I was not originally planning to see Joker during the festival, but when it won the Golden Lion in Venice, I was curious. No doubt many other critics were, too. And so it was that we all dragged ourselves to one of the two concurrent press screenings of the film on a Tuesday morning, wondering what on earth we were in for. I nearly didn’t get in; both theatres filled up fast, and I was only let in mere minutes before it began. Seated at the very front, the screen looming up over me as I craned my neck skyward to watch Joaquin Phoenix’s pliant face as he opened the film applying his clown makeup, I waited to know what the hell I was doing there. Why I was not watching another film playing at the same time, like Steven Soderbergh’s The Laundromat or Malgorzata Szumowska’s The Other Lamb. I was waiting for that epiphany—that moment of realization that this was surely better than my cynical mind was expecting it to be. If an exceptional filmmaker like Lucrecia Martel could give her stamp of approval to this, then certainly I could, too.
The cynic in me was not converted. On and on the film trudged. Phoenix gamely cackled compulsively, his uncontrollable tittering the result of some unexplained medical condition. His Arthur Fleck is a simmering broiler of indeterminate conditions, mental and physical (Phoenix goes shirtless several times, revealing his emaciated ribcage to further punctuate the fact that Fleck is wasting away in all senses of the word). Gotham City, too, is rotting away, its finances in such dire straits that Fleck is forced off his medications and counseling due to budgetary cuts. Its citizens, meanwhile, are vaguely beginning to protest their dissatisfaction with the wealthiest amongst them, though we never know what exactly their grievances are. When Fleck murders a bunch of financial sector jerks on a subway train, his act sparks a revolution of sorts since everyone believes he did it because they were rich. Oh, how things get out of hand! How quickly people will misconstrue the facts to make them fit their own narrative when they’re not happy with the way things are! In the end, a man being eaten alive by his mental illnesses is elevated to the status of a folk hero because he’s the by-product of his society’s negligence and ignorance, and yet his saga is drained of all interest because the script’s world-building is so punishingly cursory. Gotham and its predicaments are as generic as they come, so why should we care?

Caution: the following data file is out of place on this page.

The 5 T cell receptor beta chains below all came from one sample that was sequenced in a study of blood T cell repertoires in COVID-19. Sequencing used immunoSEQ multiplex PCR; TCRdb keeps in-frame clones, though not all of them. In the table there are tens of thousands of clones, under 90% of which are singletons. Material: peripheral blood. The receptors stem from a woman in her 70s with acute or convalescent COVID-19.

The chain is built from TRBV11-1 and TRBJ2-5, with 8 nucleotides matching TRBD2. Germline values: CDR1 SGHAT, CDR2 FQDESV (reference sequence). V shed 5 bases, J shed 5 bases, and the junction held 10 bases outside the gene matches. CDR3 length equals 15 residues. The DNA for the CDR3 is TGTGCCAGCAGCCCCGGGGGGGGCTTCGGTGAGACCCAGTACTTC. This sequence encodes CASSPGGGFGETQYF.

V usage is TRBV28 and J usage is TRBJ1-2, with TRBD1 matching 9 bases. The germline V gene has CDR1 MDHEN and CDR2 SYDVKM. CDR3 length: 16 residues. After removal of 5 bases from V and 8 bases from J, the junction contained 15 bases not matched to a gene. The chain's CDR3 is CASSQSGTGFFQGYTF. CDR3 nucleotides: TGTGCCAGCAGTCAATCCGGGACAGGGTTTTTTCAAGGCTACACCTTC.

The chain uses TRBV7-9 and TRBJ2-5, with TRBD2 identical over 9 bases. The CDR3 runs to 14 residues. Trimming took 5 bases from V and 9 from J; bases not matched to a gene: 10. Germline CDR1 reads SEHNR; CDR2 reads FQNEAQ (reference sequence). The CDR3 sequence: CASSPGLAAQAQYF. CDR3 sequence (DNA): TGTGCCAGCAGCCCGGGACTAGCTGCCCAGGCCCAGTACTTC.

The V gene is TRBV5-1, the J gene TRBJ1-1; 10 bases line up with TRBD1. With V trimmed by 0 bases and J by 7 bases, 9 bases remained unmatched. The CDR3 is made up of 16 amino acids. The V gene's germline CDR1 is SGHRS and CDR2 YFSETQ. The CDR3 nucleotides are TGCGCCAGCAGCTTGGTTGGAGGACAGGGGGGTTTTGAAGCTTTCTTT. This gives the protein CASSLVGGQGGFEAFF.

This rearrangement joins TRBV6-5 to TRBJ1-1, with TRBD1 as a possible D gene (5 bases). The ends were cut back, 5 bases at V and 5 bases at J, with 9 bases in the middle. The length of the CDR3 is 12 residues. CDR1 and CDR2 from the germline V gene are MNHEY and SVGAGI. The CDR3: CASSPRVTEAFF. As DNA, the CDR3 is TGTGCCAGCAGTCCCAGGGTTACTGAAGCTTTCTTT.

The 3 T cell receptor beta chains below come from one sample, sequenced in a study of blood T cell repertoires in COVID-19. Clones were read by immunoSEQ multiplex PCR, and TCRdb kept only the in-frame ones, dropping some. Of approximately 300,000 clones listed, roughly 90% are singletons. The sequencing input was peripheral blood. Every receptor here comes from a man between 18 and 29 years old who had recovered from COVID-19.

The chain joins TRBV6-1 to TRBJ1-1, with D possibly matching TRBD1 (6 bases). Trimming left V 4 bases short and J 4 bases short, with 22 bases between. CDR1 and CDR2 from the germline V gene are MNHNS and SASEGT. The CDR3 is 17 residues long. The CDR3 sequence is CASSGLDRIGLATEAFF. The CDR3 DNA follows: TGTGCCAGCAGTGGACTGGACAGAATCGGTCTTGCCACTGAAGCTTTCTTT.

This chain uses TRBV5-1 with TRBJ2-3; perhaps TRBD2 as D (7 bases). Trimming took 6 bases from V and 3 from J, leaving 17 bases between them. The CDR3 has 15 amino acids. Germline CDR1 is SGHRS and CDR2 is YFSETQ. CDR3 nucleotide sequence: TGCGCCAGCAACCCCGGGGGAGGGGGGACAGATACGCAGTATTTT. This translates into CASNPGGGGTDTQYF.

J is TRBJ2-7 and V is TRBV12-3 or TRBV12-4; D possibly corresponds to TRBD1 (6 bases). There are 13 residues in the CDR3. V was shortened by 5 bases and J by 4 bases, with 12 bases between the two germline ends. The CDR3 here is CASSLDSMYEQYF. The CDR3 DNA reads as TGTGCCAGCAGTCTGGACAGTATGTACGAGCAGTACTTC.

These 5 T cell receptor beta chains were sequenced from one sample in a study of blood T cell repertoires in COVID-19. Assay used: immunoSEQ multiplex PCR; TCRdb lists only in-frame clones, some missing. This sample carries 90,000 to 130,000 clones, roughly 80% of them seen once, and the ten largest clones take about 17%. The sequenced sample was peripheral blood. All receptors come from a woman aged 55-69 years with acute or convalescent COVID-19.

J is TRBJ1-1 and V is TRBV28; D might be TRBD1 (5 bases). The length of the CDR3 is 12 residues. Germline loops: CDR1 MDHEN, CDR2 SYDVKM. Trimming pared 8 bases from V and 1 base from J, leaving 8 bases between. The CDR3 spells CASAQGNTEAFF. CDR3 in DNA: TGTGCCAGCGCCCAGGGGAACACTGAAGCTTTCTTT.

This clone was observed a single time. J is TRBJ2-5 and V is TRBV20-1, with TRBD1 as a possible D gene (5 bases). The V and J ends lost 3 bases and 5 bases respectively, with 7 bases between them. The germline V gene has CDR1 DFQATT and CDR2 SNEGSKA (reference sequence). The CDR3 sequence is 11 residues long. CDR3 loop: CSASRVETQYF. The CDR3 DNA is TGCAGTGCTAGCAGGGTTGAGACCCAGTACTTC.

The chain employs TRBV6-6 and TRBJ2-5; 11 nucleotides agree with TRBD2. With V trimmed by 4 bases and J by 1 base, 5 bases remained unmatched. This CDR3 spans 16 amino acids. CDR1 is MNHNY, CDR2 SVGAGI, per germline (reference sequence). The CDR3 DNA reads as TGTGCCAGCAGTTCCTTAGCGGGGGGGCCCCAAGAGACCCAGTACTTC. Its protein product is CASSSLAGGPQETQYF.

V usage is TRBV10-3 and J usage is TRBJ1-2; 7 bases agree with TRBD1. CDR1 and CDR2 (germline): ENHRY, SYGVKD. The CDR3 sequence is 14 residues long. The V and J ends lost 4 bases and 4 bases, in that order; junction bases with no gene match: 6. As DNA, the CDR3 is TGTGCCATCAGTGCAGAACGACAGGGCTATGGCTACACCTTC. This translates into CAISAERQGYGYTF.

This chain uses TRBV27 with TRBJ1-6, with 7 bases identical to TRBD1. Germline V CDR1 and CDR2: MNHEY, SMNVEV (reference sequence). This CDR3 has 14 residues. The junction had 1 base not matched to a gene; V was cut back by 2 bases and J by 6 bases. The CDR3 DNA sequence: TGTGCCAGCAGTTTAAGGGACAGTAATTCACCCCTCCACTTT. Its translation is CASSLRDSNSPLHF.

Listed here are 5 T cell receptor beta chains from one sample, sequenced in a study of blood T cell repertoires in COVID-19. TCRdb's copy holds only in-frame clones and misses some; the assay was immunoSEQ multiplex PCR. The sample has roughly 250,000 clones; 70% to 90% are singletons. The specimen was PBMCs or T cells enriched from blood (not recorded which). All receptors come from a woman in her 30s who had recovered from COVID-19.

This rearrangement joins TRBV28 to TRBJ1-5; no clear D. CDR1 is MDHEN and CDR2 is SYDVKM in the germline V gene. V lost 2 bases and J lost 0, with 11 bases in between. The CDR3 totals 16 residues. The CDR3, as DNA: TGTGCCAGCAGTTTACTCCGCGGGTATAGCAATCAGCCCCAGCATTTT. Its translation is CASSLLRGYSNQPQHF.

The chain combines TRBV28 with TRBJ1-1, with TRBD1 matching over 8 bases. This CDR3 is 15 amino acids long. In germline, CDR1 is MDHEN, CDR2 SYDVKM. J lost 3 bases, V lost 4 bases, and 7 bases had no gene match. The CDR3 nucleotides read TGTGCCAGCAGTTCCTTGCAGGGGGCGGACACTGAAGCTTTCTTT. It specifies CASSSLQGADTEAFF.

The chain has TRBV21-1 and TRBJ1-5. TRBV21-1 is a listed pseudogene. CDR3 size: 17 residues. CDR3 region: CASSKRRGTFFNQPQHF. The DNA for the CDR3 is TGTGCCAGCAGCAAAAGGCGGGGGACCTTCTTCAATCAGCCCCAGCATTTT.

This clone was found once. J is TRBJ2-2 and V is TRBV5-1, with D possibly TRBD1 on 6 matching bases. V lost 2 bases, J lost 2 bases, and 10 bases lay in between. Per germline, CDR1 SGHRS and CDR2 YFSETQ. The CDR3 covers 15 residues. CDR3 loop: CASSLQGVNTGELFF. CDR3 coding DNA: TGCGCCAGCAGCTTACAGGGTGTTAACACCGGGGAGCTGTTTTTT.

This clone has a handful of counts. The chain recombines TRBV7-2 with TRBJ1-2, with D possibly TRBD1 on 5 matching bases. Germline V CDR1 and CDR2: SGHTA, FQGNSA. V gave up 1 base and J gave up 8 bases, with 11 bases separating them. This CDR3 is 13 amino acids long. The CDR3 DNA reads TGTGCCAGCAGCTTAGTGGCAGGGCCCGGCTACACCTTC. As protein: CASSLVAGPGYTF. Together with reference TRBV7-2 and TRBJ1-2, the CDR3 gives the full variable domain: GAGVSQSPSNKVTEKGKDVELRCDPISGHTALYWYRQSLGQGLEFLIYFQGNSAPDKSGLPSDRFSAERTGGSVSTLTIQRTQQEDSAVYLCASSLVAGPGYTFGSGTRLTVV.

Without finer detailing to truly flesh out its core grievances, Joker comes out an underbaked bore, and one that hardly warrants the nail-biting and handwringing over its “provocative” content. For, in truth, its provocations are easily negated by the fact it has nothing cogent or insightful to say about the state of our world. To successfully hold up a mirror to the way we live, we must flinch at the reflection; to do this we must see the true depths of the pains and inequalities we suffer. Joker skirts away from this truth by varnishing over specificity. Anger, inequity, protest—they are all words without proper signifieds here, pantomimed without being felt. This reaches into Phoenix’s performance, as well. Many will shower him with adulations, but I’m not so easily impressed at this antic collection of tics, which feels to me more like a pastiche of mental illness than something approaching the real thing. Those who genuinely suffer on a day-to-day basis will not see themselves reflected in such a mannered husk of a performance—a performance unusually below Phoenix’s personal standards.
A savvier script—one that really had something decisive and explicit to say about anti-establishment movements and structural inequality—could have turned this around. I would’ve been willing to forgive the unimaginative callbacks to Scorsese’s Taxi Driver and The King of Comedy, too, had those callbacks been properly reinvigorated instead of clumsily re-enacted. Unfortunately, that is not the case. Phoenix may cackle up a storm, and the dark clouds may roll in as catastrophe nears—but there is nothing to cackle at, or anything to rain on. It is a premise in search of an argument, and, finding none, is content to get by on empty commotion.
Joker received its North American premiere at TIFF in the Gala Presentations programme on Monday, September 9, 2019.